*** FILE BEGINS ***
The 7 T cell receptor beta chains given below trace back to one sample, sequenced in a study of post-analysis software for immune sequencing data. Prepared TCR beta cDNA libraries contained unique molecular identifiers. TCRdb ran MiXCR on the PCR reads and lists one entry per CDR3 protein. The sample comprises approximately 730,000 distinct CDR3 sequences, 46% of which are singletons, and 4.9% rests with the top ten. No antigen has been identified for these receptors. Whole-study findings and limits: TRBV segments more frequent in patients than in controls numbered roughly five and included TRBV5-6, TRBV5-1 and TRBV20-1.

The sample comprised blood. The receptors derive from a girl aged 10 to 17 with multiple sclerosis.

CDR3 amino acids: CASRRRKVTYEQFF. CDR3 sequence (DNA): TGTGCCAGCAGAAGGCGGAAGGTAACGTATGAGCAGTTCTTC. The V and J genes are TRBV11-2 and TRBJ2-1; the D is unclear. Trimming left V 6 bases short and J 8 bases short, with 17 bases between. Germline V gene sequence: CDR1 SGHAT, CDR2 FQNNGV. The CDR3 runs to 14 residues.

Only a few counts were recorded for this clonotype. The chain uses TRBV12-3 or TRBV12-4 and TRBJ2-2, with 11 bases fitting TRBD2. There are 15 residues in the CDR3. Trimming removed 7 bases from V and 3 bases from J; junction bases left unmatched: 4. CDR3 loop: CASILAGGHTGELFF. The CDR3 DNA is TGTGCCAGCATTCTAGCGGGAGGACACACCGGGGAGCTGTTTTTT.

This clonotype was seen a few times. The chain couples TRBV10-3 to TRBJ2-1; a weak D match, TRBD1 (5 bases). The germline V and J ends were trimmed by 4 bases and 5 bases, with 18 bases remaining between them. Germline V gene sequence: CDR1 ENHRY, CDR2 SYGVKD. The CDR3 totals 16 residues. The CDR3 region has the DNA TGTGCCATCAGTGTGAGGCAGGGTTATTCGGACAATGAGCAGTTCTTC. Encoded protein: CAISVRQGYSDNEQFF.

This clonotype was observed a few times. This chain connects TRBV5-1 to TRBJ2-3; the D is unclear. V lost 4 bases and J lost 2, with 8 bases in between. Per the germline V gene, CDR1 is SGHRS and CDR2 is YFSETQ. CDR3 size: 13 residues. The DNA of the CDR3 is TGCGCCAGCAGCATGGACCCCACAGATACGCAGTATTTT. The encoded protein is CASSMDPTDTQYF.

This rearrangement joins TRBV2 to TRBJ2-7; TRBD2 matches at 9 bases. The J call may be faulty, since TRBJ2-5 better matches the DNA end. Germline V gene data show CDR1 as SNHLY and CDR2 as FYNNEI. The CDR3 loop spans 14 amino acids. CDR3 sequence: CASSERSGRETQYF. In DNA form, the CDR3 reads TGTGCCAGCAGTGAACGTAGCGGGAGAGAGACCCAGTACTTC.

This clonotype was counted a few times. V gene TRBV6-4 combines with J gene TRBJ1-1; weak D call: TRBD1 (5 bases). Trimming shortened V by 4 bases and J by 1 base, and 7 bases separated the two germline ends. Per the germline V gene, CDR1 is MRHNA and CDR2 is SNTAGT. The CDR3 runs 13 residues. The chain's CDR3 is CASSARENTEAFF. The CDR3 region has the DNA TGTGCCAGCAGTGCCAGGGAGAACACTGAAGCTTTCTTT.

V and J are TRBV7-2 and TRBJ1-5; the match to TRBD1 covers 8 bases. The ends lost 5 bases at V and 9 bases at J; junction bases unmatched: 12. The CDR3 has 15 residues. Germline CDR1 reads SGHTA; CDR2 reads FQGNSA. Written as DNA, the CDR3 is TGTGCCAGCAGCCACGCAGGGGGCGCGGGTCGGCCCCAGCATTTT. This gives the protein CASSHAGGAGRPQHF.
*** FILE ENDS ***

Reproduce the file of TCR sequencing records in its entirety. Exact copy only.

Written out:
The 7 T cell receptor beta chains given below trace back to one sample, sequenced in a study of post-analysis software for immune sequencing data. Prepared TCR beta cDNA libraries contained unique molecular identifiers. TCRdb ran MiXCR on the PCR reads and lists one entry per CDR3 protein. The sample comprises approximately 730,000 distinct CDR3 sequences, 46% of which are singletons, and 4.9% rests with the top ten. No antigen has been identified for these receptors. Whole-study findings and limits: TRBV segments more frequent in patients than in controls numbered roughly five and included TRBV5-6, TRBV5-1 and TRBV20-1.

The sample comprised blood. The receptors derive from a girl aged 10 to 17 with multiple sclerosis.

CDR3 amino acids: CASRRRKVTYEQFF. CDR3 sequence (DNA): TGTGCCAGCAGAAGGCGGAAGGTAACGTATGAGCAGTTCTTC. The V and J genes are TRBV11-2 and TRBJ2-1; the D is unclear. Trimming left V 6 bases short and J 8 bases short, with 17 bases between. Germline V gene sequence: CDR1 SGHAT, CDR2 FQNNGV. The CDR3 runs to 14 residues.

Only a few counts were recorded for this clonotype. The chain uses TRBV12-3 or TRBV12-4 and TRBJ2-2, with 11 bases fitting TRBD2. There are 15 residues in the CDR3. Trimming removed 7 bases from V and 3 bases from J; junction bases left unmatched: 4. CDR3 loop: CASILAGGHTGELFF. The CDR3 DNA is TGTGCCAGCATTCTAGCGGGAGGACACACCGGGGAGCTGTTTTTT.

This clonotype was seen a few times. The chain couples TRBV10-3 to TRBJ2-1; a weak D match, TRBD1 (5 bases). The germline V and J ends were trimmed by 4 bases and 5 bases, with 18 bases remaining between them. Germline V gene sequence: CDR1 ENHRY, CDR2 SYGVKD. The CDR3 totals 16 residues. The CDR3 region has the DNA TGTGCCATCAGTGTGAGGCAGGGTTATTCGGACAATGAGCAGTTCTTC. Encoded protein: CAISVRQGYSDNEQFF.

This clonotype was observed a few times. This chain connects TRBV5-1 to TRBJ2-3; the D is unclear. V lost 4 bases and J lost 2, with 8 bases in between. Per the germline V gene, CDR1 is SGHRS and CDR2 is YFSETQ. CDR3 size: 13 residues. The DNA of the CDR3 is TGCGCCAGCAGCATGGACCCCACAGATACGCAGTATTTT. The encoded protein is CASSMDPTDTQYF.

This rearrangement joins TRBV2 to TRBJ2-7; TRBD2 matches at 9 bases. The J call may be faulty, since TRBJ2-5 better matches the DNA end. Germline V gene data show CDR1 as SNHLY and CDR2 as FYNNEI. The CDR3 loop spans 14 amino acids. CDR3 sequence: CASSERSGRETQYF. In DNA form, the CDR3 reads TGTGCCAGCAGTGAACGTAGCGGGAGAGAGACCCAGTACTTC.

This clonotype was counted a few times. V gene TRBV6-4 combines with J gene TRBJ1-1; weak D call: TRBD1 (5 bases). Trimming shortened V by 4 bases and J by 1 base, and 7 bases separated the two germline ends. Per the germline V gene, CDR1 is MRHNA and CDR2 is SNTAGT. The CDR3 runs 13 residues. The chain's CDR3 is CASSARENTEAFF. The CDR3 region has the DNA TGTGCCAGCAGTGCCAGGGAGAACACTGAAGCTTTCTTT.

V and J are TRBV7-2 and TRBJ1-5; the match to TRBD1 covers 8 bases. The ends lost 5 bases at V and 9 bases at J; junction bases unmatched: 12. The CDR3 has 15 residues. Germline CDR1 reads SGHTA; CDR2 reads FQGNSA. Written as DNA, the CDR3 is TGTGCCAGCAGCCACGCAGGGGGCGCGGGTCGGCCCCAGCATTTT. This gives the protein CASSHAGGAGRPQHF.